Hundreds of anti-abortion demonstrators from 22 states were to head for home Saturday after blockading several clinics, in the first of eight "direct actions" leading to the national political conventions this summer.
The timing of the weeklong New York protest, which defied a court order and resulted in 1,500 arrests, was no accident."This is right before Mother's Day, and we wanted people to think about everyone's responsibility to help pregnant women who are troubled . . . so women can experience pregnancy, childbirth and motherhood with dignity," said Julie Loesch, a spokeswoman for Operation Rescue.
"We're also in the middle of selecting a new president of the United States, and it's the electoral season for the U.S. Senate and House of Representatives. We want to make visible the conflict and controversy generated by the brutal practice of abortion."
The New York protest also schooled out-of-town activists in how to carry out crusades in their own cities, Loesch said. She said Operation Rescue plans to regroup this summer in New Orleans and Atlanta, where they'll try to influence the political platforms adopted at the conventions.
"Neither party has responded adequately" to the anti-abortion cause, she said. "We challenge both Democrats and Republicans to take seriously their obligation to protect the civil rights of unborn children and provide pregnant women with sufficient support, so they don't feel forced to abort by economic and social pressure."
In New York, protesters defied a court order when they showed up by the hundreds at clinics where abortions are performed. Until Friday, the arrests were for disorderly conduct, which Loesch characterized as "less than a misdemeanor. . . . We didn't have to post any bail." On Friday, protesters at a clinic on the high-rent East Side also were charged with resisting arrest.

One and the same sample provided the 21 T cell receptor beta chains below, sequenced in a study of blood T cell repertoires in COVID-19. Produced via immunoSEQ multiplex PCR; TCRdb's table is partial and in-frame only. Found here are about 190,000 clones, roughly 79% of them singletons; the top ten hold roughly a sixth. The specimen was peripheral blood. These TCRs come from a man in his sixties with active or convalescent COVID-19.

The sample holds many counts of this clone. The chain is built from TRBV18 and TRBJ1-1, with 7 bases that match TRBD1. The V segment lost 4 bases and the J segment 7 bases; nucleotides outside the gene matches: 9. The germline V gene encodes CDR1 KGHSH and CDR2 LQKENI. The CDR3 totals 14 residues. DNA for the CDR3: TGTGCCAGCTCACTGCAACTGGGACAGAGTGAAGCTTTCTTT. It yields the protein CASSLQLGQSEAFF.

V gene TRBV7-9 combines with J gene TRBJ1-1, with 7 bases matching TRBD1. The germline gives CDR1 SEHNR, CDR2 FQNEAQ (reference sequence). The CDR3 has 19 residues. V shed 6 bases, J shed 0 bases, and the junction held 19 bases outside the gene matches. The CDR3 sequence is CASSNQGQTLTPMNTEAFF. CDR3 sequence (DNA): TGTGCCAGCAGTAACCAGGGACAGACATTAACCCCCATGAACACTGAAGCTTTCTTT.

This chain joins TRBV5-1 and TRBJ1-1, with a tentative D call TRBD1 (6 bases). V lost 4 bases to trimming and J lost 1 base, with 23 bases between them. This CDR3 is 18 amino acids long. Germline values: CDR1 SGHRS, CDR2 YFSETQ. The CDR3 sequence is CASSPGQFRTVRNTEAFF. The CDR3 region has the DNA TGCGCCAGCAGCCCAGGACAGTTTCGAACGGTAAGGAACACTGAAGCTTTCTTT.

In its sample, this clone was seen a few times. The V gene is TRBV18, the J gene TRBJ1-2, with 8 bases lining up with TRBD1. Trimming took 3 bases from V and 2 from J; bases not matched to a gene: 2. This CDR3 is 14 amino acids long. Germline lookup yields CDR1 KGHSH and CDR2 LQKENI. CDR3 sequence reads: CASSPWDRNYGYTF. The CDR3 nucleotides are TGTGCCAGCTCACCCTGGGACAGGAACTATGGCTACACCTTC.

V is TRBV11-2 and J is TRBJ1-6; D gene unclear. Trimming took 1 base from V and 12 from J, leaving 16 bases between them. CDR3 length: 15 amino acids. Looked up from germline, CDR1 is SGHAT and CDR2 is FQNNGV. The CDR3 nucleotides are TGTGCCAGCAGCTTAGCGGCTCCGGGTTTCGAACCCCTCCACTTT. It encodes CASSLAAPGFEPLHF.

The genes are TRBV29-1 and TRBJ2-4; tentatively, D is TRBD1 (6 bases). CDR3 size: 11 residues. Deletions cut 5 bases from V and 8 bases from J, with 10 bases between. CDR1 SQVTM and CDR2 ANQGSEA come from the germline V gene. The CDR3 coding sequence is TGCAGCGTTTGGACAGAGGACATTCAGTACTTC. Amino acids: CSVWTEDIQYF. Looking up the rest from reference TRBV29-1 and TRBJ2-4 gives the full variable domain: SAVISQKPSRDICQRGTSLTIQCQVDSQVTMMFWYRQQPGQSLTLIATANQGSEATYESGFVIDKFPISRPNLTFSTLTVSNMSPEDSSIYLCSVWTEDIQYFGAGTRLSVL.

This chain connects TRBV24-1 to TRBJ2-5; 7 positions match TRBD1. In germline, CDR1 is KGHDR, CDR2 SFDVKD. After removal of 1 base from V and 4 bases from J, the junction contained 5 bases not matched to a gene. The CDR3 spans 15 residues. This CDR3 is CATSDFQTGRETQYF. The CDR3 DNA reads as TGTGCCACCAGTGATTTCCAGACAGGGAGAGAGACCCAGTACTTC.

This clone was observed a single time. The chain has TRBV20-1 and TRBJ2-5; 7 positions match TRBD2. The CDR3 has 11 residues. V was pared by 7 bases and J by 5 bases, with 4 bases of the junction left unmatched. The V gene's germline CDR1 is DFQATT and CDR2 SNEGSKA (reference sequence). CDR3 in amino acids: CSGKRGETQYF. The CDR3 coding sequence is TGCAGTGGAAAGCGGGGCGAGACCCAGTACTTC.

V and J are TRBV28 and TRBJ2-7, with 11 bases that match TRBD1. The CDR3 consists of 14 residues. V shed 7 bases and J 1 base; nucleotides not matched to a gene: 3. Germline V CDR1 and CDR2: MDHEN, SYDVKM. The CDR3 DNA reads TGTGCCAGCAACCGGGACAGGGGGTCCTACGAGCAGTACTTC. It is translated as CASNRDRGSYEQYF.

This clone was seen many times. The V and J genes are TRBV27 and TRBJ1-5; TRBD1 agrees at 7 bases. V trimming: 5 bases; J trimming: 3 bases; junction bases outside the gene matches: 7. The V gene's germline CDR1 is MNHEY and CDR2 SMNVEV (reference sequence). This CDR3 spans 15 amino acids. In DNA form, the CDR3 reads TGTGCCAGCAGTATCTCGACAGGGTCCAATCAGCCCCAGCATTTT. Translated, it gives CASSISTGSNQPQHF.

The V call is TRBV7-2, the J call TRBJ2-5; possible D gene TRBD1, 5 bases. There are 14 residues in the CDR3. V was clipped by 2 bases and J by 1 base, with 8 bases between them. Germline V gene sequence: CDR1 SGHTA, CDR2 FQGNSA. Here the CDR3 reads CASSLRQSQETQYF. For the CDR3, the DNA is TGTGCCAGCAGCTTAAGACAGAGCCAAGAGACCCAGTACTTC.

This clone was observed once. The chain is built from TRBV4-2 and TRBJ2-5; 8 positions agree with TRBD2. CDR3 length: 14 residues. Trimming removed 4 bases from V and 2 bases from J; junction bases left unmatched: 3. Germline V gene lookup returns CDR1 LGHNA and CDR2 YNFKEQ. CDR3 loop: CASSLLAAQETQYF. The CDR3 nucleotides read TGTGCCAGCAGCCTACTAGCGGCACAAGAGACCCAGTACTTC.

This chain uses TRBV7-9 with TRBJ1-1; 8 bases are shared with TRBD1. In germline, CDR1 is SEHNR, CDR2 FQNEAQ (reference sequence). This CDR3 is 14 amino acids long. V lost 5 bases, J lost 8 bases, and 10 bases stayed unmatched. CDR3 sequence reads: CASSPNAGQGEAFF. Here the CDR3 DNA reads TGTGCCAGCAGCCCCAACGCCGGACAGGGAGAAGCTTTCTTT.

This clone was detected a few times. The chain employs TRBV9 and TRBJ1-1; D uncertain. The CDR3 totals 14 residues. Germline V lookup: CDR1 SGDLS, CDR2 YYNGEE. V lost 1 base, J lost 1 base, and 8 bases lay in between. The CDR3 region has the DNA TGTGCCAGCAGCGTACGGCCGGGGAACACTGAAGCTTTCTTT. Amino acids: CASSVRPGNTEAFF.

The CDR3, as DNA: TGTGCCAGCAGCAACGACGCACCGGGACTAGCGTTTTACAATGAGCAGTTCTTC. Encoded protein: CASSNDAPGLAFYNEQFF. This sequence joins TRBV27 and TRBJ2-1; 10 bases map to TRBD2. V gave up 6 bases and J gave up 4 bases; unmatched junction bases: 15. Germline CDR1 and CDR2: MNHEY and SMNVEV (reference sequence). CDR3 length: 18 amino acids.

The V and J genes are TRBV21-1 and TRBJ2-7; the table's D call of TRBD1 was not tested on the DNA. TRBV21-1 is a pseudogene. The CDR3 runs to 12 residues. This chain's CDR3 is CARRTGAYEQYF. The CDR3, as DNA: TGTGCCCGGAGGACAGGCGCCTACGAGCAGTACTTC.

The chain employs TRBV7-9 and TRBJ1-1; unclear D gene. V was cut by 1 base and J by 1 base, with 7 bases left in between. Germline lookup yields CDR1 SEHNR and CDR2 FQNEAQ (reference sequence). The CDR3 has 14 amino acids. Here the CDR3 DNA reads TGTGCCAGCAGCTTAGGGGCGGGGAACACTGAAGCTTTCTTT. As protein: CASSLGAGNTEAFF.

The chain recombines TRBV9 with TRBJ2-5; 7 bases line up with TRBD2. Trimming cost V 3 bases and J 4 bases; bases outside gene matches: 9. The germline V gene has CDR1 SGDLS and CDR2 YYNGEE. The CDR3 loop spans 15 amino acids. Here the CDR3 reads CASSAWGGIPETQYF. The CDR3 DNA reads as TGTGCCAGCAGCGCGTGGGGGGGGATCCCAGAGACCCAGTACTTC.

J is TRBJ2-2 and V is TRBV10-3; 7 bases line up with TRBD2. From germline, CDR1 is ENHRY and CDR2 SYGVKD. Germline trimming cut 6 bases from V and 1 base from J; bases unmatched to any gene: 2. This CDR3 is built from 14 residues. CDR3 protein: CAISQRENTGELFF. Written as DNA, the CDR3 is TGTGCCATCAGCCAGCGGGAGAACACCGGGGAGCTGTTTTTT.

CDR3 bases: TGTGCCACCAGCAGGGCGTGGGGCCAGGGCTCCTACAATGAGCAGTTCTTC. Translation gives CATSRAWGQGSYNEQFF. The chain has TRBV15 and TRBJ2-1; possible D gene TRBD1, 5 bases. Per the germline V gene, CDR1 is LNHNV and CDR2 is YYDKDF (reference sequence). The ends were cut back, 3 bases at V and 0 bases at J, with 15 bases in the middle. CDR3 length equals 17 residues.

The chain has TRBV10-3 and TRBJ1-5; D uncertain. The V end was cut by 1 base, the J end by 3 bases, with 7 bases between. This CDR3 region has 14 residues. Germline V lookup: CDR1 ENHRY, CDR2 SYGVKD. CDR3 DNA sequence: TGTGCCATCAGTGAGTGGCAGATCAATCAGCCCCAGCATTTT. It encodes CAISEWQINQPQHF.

The court order had been in response to a lawsuit filed by the National Organization for Women.
In the United States, abortion has been legal since 1973. Supporters of the Supreme Court decision contend that legalized abortion saves women's lives, that abortions will be performed regardless of whether the practice is legal.
Despite the arrests and fines of $25,000 a day, Operation Rescue organizers called the New York action "well disciplined" and "completely successful," with several women forced to cancel doctors' appointments at the targeted clinics. They say some women, counseled by "rescuers" on sidewalks, promised to rethink their decisions.
Loesch, who directed last summer's "We will stand up" demonstration in Miami during Pope John Paul II's visit, said Operation Rescue now moves on to Pittsburgh, Philadelphia, Chicago, St. Louis and finally the convention cities, where there will be "direct action at abortion clinics."
As in New York, their adversaries in the pro-choice movement plan counterdemonstrations.
"This is a graphic demonstration of the length to which the anti-abortion fanatics will go to prevent Americans from exercising their rights under the Constitution to decide the fundamental question of when or whether to bear children," said David Andrews, executive vice president of the Planned Parenthood Federation of America.
"We have a long history with these people of acts of harassment and violence. The pro-choice community has always taken the position that we will counterdemonstrate to make visible the fact that the vast majority of Americans oppose this sort of behavior.
"Their fanaticism is very clear. They're single-issue oriented. They'll stop at nothing."